PHASE-II: Optimum Dose Selection

Mice were divided into five groups, each containing ten mice. First group of mice were administered intraperitoneally dimethyl sulfoxide, as a vehicle before 24 hrs and 15 minutes of irradiation and other four groups were administered intraperitoneally different doses 100, 200, 300 and 400 mg/kg body weight of Genistein before 24 hrs and 15 minutes of irradition. Finally, all the animals of five groups were exposed to 10 Gy of gamma radiation. Radiation sickness, mortality, behavioural toxicity and morbidity were observed for 30 days after irradiation. The dose of Genistein which show highest percentage of survival of mice against radiation has been selected as optimum dose for further experiment.

PHASE-III: LD 50/30 and Dose Reduction Factor

The protective action of any radio protective agent may be represented as a Dose Reduction Factor (DRF) and DRF can calculated as follows:



The DRF of Genistein was calculated by the aforementioned formula, by exposing a large number of Swiss albino mice to different doses of gamma rays in the presence or absence of Genistein. DRF of Genistein was calculated and for this mice were divided into two groups control and experimental, each containing 30 male Swiss albino mice.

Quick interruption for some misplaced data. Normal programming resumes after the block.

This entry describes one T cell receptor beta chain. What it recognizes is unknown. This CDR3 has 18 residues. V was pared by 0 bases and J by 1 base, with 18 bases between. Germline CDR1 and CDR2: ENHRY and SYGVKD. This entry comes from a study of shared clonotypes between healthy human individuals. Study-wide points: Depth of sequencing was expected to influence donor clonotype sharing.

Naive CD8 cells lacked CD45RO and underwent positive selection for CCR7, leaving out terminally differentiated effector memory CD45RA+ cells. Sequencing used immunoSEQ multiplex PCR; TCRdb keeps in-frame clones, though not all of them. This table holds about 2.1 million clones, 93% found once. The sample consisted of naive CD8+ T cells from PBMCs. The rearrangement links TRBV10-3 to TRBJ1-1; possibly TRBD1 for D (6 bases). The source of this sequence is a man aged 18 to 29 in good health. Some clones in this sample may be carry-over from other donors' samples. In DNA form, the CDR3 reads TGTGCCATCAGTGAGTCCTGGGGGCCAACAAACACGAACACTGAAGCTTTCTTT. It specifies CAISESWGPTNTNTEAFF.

Control Group: In this group, three subgroups (10 mice in each group) were made and then all mice were administered intraperitoneally dimethyl sulfoxide, as a vehicle before 24 hrs and 15 minutes of irradiation, equivalent to the optimum dose of Genistein. Now these three subgroups of mice were exposed to 6, 8, 10 Gy of gamma radiation and then observed for 30 days. Mortality and body weight were recorded every day.

Experimental Group: Mice of this group were administered intraperitoneally optimum dose (200 mg/kg body weight) of Genistein before 24 hrs and 15 minutes of irradition and then divided into 3 subgroups and then exposed to 6, 8, 10 Gy of gamma radiation.

PHASE-IV: Genistein against Radiation Damage